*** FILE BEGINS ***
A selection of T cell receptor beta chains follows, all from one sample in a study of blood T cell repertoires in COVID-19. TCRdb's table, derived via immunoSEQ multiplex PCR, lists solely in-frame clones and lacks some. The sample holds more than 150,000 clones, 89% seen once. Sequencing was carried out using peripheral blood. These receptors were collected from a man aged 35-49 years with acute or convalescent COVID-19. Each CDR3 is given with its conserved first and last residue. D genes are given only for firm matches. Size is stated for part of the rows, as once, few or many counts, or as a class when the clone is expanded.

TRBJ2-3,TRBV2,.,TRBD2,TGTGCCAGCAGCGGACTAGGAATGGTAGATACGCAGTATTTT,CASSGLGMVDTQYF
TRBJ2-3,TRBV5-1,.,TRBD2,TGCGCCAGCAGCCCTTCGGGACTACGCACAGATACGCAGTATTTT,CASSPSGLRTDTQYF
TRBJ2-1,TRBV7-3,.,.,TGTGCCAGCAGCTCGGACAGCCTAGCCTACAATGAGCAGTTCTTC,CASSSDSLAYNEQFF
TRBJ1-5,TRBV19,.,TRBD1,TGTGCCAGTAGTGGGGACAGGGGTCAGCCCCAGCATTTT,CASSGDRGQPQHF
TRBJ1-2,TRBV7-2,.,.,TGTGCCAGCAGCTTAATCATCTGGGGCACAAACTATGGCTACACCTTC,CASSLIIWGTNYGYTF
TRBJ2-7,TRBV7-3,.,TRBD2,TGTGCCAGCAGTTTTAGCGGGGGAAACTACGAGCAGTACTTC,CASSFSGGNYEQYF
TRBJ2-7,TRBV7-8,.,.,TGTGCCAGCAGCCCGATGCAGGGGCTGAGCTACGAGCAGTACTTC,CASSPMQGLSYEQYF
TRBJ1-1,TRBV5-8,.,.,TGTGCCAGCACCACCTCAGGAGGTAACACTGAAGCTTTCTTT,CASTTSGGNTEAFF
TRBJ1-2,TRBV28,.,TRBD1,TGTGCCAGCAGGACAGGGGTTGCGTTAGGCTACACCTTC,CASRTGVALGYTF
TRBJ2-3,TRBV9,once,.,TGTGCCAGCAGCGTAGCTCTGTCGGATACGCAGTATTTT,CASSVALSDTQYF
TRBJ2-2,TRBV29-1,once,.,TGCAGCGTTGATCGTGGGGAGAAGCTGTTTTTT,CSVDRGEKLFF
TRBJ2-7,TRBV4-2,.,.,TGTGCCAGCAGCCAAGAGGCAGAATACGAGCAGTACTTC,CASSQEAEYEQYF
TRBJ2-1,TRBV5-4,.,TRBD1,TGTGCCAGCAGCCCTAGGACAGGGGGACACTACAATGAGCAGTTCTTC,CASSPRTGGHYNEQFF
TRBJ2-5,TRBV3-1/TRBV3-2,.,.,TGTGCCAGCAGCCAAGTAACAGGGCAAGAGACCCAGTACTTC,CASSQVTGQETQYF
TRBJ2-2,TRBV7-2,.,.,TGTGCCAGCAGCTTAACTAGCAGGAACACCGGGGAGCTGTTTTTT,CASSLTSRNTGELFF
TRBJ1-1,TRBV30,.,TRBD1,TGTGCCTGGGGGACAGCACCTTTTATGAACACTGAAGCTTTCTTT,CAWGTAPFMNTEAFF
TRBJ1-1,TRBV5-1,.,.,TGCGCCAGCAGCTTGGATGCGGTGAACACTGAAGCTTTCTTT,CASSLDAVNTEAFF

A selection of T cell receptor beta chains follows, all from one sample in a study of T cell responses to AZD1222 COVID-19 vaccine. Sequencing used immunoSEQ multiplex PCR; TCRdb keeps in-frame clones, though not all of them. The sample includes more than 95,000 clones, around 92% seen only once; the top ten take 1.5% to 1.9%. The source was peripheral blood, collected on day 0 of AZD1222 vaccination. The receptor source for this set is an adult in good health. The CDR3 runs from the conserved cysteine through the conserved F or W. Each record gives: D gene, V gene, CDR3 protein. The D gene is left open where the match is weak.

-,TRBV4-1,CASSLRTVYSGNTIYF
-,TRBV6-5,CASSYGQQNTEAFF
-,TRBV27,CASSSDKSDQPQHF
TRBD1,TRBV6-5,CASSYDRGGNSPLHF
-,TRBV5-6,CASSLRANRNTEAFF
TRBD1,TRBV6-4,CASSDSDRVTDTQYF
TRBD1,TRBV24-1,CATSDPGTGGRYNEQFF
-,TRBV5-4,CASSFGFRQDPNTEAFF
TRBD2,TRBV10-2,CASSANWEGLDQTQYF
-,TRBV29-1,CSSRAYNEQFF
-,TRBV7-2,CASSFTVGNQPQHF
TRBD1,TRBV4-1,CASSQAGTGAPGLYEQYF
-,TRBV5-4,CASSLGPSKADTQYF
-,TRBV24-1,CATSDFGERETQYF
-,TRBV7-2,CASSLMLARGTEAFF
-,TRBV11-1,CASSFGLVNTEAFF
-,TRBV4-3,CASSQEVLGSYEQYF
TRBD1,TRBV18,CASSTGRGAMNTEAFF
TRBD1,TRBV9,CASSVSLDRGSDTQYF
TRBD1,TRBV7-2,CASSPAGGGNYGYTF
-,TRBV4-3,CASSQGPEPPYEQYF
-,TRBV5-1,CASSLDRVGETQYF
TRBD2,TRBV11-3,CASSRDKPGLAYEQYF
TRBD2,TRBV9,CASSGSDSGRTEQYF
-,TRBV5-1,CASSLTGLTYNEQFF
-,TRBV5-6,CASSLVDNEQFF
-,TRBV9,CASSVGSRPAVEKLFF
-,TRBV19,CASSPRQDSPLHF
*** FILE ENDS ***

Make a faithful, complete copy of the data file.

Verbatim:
A selection of T cell receptor beta chains follows, all from one sample in a study of blood T cell repertoires in COVID-19. TCRdb's table, derived via immunoSEQ multiplex PCR, lists solely in-frame clones and lacks some. The sample holds more than 150,000 clones, 89% seen once. Sequencing was carried out using peripheral blood. These receptors were collected from a man aged 35-49 years with acute or convalescent COVID-19. Each CDR3 is given with its conserved first and last residue. D genes are given only for firm matches. Size is stated for part of the rows, as once, few or many counts, or as a class when the clone is expanded.

TRBJ2-3,TRBV2,.,TRBD2,TGTGCCAGCAGCGGACTAGGAATGGTAGATACGCAGTATTTT,CASSGLGMVDTQYF
TRBJ2-3,TRBV5-1,.,TRBD2,TGCGCCAGCAGCCCTTCGGGACTACGCACAGATACGCAGTATTTT,CASSPSGLRTDTQYF
TRBJ2-1,TRBV7-3,.,.,TGTGCCAGCAGCTCGGACAGCCTAGCCTACAATGAGCAGTTCTTC,CASSSDSLAYNEQFF
TRBJ1-5,TRBV19,.,TRBD1,TGTGCCAGTAGTGGGGACAGGGGTCAGCCCCAGCATTTT,CASSGDRGQPQHF
TRBJ1-2,TRBV7-2,.,.,TGTGCCAGCAGCTTAATCATCTGGGGCACAAACTATGGCTACACCTTC,CASSLIIWGTNYGYTF
TRBJ2-7,TRBV7-3,.,TRBD2,TGTGCCAGCAGTTTTAGCGGGGGAAACTACGAGCAGTACTTC,CASSFSGGNYEQYF
TRBJ2-7,TRBV7-8,.,.,TGTGCCAGCAGCCCGATGCAGGGGCTGAGCTACGAGCAGTACTTC,CASSPMQGLSYEQYF
TRBJ1-1,TRBV5-8,.,.,TGTGCCAGCACCACCTCAGGAGGTAACACTGAAGCTTTCTTT,CASTTSGGNTEAFF
TRBJ1-2,TRBV28,.,TRBD1,TGTGCCAGCAGGACAGGGGTTGCGTTAGGCTACACCTTC,CASRTGVALGYTF
TRBJ2-3,TRBV9,once,.,TGTGCCAGCAGCGTAGCTCTGTCGGATACGCAGTATTTT,CASSVALSDTQYF
TRBJ2-2,TRBV29-1,once,.,TGCAGCGTTGATCGTGGGGAGAAGCTGTTTTTT,CSVDRGEKLFF
TRBJ2-7,TRBV4-2,.,.,TGTGCCAGCAGCCAAGAGGCAGAATACGAGCAGTACTTC,CASSQEAEYEQYF
TRBJ2-1,TRBV5-4,.,TRBD1,TGTGCCAGCAGCCCTAGGACAGGGGGACACTACAATGAGCAGTTCTTC,CASSPRTGGHYNEQFF
TRBJ2-5,TRBV3-1/TRBV3-2,.,.,TGTGCCAGCAGCCAAGTAACAGGGCAAGAGACCCAGTACTTC,CASSQVTGQETQYF
TRBJ2-2,TRBV7-2,.,.,TGTGCCAGCAGCTTAACTAGCAGGAACACCGGGGAGCTGTTTTTT,CASSLTSRNTGELFF
TRBJ1-1,TRBV30,.,TRBD1,TGTGCCTGGGGGACAGCACCTTTTATGAACACTGAAGCTTTCTTT,CAWGTAPFMNTEAFF
TRBJ1-1,TRBV5-1,.,.,TGCGCCAGCAGCTTGGATGCGGTGAACACTGAAGCTTTCTTT,CASSLDAVNTEAFF

A selection of T cell receptor beta chains follows, all from one sample in a study of T cell responses to AZD1222 COVID-19 vaccine. Sequencing used immunoSEQ multiplex PCR; TCRdb keeps in-frame clones, though not all of them. The sample includes more than 95,000 clones, around 92% seen only once; the top ten take 1.5% to 1.9%. The source was peripheral blood, collected on day 0 of AZD1222 vaccination. The receptor source for this set is an adult in good health. The CDR3 runs from the conserved cysteine through the conserved F or W. Each record gives: D gene, V gene, CDR3 protein. The D gene is left open where the match is weak.

-,TRBV4-1,CASSLRTVYSGNTIYF
-,TRBV6-5,CASSYGQQNTEAFF
-,TRBV27,CASSSDKSDQPQHF
TRBD1,TRBV6-5,CASSYDRGGNSPLHF
-,TRBV5-6,CASSLRANRNTEAFF
TRBD1,TRBV6-4,CASSDSDRVTDTQYF
TRBD1,TRBV24-1,CATSDPGTGGRYNEQFF
-,TRBV5-4,CASSFGFRQDPNTEAFF
TRBD2,TRBV10-2,CASSANWEGLDQTQYF
-,TRBV29-1,CSSRAYNEQFF
-,TRBV7-2,CASSFTVGNQPQHF
TRBD1,TRBV4-1,CASSQAGTGAPGLYEQYF
-,TRBV5-4,CASSLGPSKADTQYF
-,TRBV24-1,CATSDFGERETQYF
-,TRBV7-2,CASSLMLARGTEAFF
-,TRBV11-1,CASSFGLVNTEAFF
-,TRBV4-3,CASSQEVLGSYEQYF
TRBD1,TRBV18,CASSTGRGAMNTEAFF
TRBD1,TRBV9,CASSVSLDRGSDTQYF
TRBD1,TRBV7-2,CASSPAGGGNYGYTF
-,TRBV4-3,CASSQGPEPPYEQYF
-,TRBV5-1,CASSLDRVGETQYF
TRBD2,TRBV11-3,CASSRDKPGLAYEQYF
TRBD2,TRBV9,CASSGSDSGRTEQYF
-,TRBV5-1,CASSLTGLTYNEQFF
-,TRBV5-6,CASSLVDNEQFF
-,TRBV9,CASSVGSRPAVEKLFF
-,TRBV19,CASSPRQDSPLHF